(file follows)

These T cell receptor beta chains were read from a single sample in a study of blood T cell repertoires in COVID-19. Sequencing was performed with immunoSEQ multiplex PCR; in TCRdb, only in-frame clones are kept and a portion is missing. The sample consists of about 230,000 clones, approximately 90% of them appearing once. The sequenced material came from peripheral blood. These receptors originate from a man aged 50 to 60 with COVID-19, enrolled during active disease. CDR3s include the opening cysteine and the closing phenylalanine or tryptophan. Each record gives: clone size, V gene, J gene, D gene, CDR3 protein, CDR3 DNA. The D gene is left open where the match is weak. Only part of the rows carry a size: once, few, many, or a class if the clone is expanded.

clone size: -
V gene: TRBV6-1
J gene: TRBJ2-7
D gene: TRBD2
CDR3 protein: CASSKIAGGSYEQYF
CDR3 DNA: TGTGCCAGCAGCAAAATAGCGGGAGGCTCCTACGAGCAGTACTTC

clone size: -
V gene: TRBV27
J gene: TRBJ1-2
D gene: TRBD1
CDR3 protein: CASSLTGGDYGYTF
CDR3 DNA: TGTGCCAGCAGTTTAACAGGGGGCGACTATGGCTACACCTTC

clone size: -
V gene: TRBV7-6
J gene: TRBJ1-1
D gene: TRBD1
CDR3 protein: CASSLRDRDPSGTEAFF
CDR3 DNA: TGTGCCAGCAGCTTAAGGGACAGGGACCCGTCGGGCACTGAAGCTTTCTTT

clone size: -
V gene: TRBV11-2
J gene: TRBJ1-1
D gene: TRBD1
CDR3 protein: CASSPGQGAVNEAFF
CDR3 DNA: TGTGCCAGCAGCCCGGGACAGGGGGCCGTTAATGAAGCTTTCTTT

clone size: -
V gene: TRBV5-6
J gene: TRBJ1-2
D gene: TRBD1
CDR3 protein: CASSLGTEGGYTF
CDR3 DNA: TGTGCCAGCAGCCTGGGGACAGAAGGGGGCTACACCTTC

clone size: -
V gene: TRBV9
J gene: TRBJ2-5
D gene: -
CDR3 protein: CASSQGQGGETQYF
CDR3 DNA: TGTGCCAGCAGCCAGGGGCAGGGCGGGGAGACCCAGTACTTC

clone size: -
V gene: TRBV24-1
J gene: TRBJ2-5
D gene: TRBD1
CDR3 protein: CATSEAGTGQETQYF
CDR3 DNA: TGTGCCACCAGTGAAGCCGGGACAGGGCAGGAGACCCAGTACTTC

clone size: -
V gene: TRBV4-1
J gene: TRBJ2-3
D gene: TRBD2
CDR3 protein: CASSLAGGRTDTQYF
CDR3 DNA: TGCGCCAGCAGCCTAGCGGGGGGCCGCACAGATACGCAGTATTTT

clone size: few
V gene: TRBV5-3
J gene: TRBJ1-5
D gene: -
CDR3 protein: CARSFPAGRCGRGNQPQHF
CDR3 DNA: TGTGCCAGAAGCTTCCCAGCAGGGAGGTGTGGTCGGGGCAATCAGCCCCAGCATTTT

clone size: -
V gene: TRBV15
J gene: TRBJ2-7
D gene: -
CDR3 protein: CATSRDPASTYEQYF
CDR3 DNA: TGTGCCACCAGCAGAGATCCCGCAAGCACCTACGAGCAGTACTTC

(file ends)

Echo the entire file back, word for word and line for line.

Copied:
These T cell receptor beta chains were read from a single sample in a study of blood T cell repertoires in COVID-19. Sequencing was performed with immunoSEQ multiplex PCR; in TCRdb, only in-frame clones are kept and a portion is missing. The sample consists of about 230,000 clones, approximately 90% of them appearing once. The sequenced material came from peripheral blood. These receptors originate from a man aged 50 to 60 with COVID-19, enrolled during active disease. CDR3s include the opening cysteine and the closing phenylalanine or tryptophan. Each record gives: clone size, V gene, J gene, D gene, CDR3 protein, CDR3 DNA. The D gene is left open where the match is weak. Only part of the rows carry a size: once, few, many, or a class if the clone is expanded.

clone size: -
V gene: TRBV6-1
J gene: TRBJ2-7
D gene: TRBD2
CDR3 protein: CASSKIAGGSYEQYF
CDR3 DNA: TGTGCCAGCAGCAAAATAGCGGGAGGCTCCTACGAGCAGTACTTC

clone size: -
V gene: TRBV27
J gene: TRBJ1-2
D gene: TRBD1
CDR3 protein: CASSLTGGDYGYTF
CDR3 DNA: TGTGCCAGCAGTTTAACAGGGGGCGACTATGGCTACACCTTC

clone size: -
V gene: TRBV7-6
J gene: TRBJ1-1
D gene: TRBD1
CDR3 protein: CASSLRDRDPSGTEAFF
CDR3 DNA: TGTGCCAGCAGCTTAAGGGACAGGGACCCGTCGGGCACTGAAGCTTTCTTT

clone size: -
V gene: TRBV11-2
J gene: TRBJ1-1
D gene: TRBD1
CDR3 protein: CASSPGQGAVNEAFF
CDR3 DNA: TGTGCCAGCAGCCCGGGACAGGGGGCCGTTAATGAAGCTTTCTTT

clone size: -
V gene: TRBV5-6
J gene: TRBJ1-2
D gene: TRBD1
CDR3 protein: CASSLGTEGGYTF
CDR3 DNA: TGTGCCAGCAGCCTGGGGACAGAAGGGGGCTACACCTTC

clone size: -
V gene: TRBV9
J gene: TRBJ2-5
D gene: -
CDR3 protein: CASSQGQGGETQYF
CDR3 DNA: TGTGCCAGCAGCCAGGGGCAGGGCGGGGAGACCCAGTACTTC

clone size: -
V gene: TRBV24-1
J gene: TRBJ2-5
D gene: TRBD1
CDR3 protein: CATSEAGTGQETQYF
CDR3 DNA: TGTGCCACCAGTGAAGCCGGGACAGGGCAGGAGACCCAGTACTTC

clone size: -
V gene: TRBV4-1
J gene: TRBJ2-3
D gene: TRBD2
CDR3 protein: CASSLAGGRTDTQYF
CDR3 DNA: TGCGCCAGCAGCCTAGCGGGGGGCCGCACAGATACGCAGTATTTT

clone size: few
V gene: TRBV5-3
J gene: TRBJ1-5
D gene: -
CDR3 protein: CARSFPAGRCGRGNQPQHF
CDR3 DNA: TGTGCCAGAAGCTTCCCAGCAGGGAGGTGTGGTCGGGGCAATCAGCCCCAGCATTTT

clone size: -
V gene: TRBV15
J gene: TRBJ2-7
D gene: -
CDR3 protein: CATSRDPASTYEQYF
CDR3 DNA: TGTGCCACCAGCAGAGATCCCGCAAGCACCTACGAGCAGTACTTC